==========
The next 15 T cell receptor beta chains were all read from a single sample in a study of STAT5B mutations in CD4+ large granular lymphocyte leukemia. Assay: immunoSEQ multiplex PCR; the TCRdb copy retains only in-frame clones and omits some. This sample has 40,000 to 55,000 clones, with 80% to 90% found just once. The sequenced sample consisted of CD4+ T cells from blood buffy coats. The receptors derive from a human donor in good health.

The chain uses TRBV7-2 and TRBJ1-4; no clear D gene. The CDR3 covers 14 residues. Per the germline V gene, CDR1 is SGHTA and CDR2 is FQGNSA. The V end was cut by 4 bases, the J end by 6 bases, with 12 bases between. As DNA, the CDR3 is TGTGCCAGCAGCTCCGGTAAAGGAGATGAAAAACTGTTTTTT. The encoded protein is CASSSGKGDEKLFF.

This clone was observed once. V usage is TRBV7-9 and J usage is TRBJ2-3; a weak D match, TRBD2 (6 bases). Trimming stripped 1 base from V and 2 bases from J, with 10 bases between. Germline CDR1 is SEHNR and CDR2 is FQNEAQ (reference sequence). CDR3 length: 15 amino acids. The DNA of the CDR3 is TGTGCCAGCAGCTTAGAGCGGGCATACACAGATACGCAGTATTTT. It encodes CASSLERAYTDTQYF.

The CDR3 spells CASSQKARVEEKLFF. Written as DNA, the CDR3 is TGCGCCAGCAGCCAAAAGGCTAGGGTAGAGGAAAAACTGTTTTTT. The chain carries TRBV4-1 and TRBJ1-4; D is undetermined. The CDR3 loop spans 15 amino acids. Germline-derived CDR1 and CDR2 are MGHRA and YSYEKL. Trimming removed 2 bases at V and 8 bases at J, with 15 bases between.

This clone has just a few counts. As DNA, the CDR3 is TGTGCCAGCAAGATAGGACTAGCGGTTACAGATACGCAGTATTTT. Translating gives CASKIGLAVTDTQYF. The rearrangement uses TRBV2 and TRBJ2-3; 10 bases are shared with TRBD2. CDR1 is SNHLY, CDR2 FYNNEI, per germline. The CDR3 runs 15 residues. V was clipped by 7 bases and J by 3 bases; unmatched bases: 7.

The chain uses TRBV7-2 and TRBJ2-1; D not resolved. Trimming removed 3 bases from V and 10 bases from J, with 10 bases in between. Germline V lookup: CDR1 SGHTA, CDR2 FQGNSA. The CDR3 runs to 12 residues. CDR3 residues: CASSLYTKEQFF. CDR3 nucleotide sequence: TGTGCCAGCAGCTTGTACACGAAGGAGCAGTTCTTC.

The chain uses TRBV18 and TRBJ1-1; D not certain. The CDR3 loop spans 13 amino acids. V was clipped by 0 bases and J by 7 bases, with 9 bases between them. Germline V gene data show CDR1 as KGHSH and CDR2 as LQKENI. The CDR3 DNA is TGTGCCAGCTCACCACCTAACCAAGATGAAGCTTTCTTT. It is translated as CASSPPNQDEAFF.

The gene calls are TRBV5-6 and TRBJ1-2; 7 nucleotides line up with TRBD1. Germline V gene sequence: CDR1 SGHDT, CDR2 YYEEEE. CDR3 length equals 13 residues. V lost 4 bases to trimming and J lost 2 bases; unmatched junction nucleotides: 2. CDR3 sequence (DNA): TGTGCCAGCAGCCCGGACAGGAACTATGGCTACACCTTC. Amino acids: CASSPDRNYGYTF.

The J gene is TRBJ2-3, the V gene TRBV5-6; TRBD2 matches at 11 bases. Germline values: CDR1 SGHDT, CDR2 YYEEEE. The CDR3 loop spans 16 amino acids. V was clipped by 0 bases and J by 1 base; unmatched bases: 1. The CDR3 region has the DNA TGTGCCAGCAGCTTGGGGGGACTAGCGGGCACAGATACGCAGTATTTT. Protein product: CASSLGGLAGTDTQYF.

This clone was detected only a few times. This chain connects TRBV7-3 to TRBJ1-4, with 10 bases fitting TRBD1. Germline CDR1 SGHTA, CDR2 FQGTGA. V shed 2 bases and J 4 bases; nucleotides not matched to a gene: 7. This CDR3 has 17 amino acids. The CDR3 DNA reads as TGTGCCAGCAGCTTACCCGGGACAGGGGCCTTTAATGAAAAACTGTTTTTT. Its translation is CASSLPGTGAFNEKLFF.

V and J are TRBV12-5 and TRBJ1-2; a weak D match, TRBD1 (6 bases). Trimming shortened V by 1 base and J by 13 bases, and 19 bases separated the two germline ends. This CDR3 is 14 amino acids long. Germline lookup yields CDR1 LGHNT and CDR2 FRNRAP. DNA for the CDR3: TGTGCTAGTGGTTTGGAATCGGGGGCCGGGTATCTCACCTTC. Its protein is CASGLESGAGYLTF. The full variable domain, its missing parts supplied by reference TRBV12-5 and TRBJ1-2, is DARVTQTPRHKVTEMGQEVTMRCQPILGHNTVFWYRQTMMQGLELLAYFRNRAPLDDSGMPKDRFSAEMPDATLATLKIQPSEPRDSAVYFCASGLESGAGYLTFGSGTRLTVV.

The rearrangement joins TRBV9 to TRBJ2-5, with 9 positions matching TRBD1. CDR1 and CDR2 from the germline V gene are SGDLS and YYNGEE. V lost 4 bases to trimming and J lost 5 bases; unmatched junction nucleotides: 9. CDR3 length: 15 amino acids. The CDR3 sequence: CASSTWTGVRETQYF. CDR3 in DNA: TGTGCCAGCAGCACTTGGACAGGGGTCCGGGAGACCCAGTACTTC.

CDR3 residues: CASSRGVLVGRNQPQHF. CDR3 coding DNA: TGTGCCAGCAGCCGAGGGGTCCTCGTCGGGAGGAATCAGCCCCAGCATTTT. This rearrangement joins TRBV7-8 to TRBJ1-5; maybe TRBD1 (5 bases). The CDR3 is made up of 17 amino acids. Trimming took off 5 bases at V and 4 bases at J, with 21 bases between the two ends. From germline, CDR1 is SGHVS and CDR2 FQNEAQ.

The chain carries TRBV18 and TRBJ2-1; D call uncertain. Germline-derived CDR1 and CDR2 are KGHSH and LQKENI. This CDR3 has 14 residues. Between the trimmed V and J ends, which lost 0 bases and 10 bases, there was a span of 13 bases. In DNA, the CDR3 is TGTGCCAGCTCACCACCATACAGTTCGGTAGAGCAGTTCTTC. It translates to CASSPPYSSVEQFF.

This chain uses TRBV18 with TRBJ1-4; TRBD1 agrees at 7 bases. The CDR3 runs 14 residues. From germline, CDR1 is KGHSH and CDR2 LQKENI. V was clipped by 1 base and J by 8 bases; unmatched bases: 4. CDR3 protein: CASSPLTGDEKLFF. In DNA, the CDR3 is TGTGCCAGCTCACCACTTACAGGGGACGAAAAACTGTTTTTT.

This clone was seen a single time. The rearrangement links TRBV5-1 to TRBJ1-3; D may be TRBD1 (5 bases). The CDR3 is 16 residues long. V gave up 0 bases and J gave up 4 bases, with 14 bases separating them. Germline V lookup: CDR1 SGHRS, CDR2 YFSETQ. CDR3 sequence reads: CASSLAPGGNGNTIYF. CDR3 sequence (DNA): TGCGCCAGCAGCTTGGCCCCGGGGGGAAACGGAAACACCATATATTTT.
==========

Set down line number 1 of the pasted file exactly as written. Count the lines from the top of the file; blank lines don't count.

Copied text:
The next 15 T cell receptor beta chains were all read from a single sample in a study of STAT5B mutations in CD4+ large granular lymphocyte leukemia. Assay: immunoSEQ multiplex PCR; the TCRdb copy retains only in-frame clones and omits some. This sample has 40,000 to 55,000 clones, with 80% to 90% found just once. The sequenced sample consisted of CD4+ T cells from blood buffy coats. The receptors derive from a human donor in good health.